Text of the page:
How do I make x decision for my child??
Updated: Dec 9, 2019
As a pediatrician, one of the most common questions I get asked are - should I do xyz? Should I let my baby cry it out? Should I send my toddler go to daycare or stay home? Should I let my child go to my brother’s house that has 40 cats in it? (True stories)
Often times, parents are just looking for facts and information, opinion from an expert about whether the specific situation has an impact on the child - given her age, developmental level, family structure, and current societal expectations - that is more beneficial than harmful.
However, often times even if parents have the correct information, we can still feel at a loss as to which decision to make. Surely, given the modern day’s dizzying array of choice in everything from our daily morning drink to where we can live, many of us get decision fatigue. But fear not, after about 13 years of providing counseling and advice to parents, I’ve come up with a few basic principles to help parents figure out how to decide.
For the thousands of decisions we make every day as parents, there are two main things to think about:
1. Is this safe for my child?
2. Is this relatively healthy for my child and our family?
If the answer is yes to both, then you can rest easy knowing that the decision you make is the right choice, no matter the reason.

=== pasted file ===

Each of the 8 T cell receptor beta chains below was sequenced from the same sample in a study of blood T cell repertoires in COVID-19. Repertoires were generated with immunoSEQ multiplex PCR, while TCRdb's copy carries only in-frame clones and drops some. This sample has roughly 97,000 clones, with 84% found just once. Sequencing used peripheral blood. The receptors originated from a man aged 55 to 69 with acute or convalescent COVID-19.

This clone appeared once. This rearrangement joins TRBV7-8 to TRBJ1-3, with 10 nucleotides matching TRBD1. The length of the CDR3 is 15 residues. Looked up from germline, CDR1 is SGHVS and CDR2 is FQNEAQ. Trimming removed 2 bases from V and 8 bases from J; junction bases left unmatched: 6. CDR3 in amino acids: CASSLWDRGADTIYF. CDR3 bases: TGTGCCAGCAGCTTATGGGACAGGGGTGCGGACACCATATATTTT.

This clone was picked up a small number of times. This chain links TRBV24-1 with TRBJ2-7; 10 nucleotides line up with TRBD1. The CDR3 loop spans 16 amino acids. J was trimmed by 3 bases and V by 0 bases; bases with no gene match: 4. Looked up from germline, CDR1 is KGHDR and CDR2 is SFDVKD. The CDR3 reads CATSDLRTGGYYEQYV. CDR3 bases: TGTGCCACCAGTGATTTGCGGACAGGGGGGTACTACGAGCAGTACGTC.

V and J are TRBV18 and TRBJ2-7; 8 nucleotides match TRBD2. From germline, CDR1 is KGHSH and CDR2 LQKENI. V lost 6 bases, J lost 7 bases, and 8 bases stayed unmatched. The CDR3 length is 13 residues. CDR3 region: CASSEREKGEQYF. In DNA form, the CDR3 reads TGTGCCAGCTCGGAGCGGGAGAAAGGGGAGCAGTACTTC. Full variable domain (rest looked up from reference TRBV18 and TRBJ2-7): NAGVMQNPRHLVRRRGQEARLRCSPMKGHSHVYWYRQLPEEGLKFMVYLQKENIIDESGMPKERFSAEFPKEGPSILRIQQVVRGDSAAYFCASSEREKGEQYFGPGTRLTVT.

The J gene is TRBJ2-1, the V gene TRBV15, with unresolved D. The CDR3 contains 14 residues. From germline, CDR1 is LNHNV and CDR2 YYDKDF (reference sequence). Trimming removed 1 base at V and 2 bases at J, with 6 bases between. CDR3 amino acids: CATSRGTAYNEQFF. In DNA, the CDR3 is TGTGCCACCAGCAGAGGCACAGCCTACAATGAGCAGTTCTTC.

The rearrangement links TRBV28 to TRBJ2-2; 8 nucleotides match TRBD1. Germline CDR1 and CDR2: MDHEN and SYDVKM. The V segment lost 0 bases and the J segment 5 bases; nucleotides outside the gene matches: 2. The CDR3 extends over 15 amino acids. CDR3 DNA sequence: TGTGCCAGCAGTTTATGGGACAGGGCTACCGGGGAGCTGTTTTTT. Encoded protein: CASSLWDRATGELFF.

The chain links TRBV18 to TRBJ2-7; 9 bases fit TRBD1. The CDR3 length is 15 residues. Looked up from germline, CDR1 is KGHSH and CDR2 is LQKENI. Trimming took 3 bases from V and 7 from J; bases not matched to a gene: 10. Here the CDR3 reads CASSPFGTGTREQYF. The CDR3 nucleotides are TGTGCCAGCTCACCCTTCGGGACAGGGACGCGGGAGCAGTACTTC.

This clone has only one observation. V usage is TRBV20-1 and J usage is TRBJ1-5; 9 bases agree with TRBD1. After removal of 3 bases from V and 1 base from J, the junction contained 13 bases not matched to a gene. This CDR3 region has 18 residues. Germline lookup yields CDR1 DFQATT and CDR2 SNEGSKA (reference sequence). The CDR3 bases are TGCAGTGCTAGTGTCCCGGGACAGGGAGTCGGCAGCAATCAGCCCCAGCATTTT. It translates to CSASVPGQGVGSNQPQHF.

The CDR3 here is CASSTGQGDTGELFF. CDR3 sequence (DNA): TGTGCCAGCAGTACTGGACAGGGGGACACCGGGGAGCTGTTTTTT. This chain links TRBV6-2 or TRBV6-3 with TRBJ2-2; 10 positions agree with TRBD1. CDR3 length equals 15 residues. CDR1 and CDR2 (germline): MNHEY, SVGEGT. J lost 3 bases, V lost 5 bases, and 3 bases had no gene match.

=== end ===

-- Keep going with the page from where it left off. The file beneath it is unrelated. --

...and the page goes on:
Let’s also define both safety and relative health. Safety is defined as no harm and no risk - to your child’s physical health, mental health, emotional health, and development and learning. Healthy means that the decision you make will benefit the child - whether physically, mentally, and/or emotionally. The reason I throw in the word "relatively" is because sometimes we may make decisions based on the fact that it’s fun but maybe not entirely healthy (I’ll give you a great example - I sometimes take my son to midnight donut runs on Friday evenings; it’s become a bit of a family tradition between us and my sister - it's not healthy at all, but it promotes bonding with family, which is important for his emotional health). As long as the overall health benefits outweigh some of the negative health benefits, then you're still golden.
For those decisions that you simply can't tell what the right thing to do is (especially when all options satisfy the first two conditions), there is perhaps a 3rd question you may ask yourself, which is:
3. Does this align with my/our family's values?
I often tell parents some decisions are absolute (”Should he wear a helmet when scootering?”) but some are entirely personal. This is where each parent‘s personal values come in. A great example is schooling, which is decidedly a personal choice. As long as Questions #1 (safe) and #2 (healthy for the mind) are satisfied above, then how the parents decide where to send their child to school is dependent on their values.
'Til next time!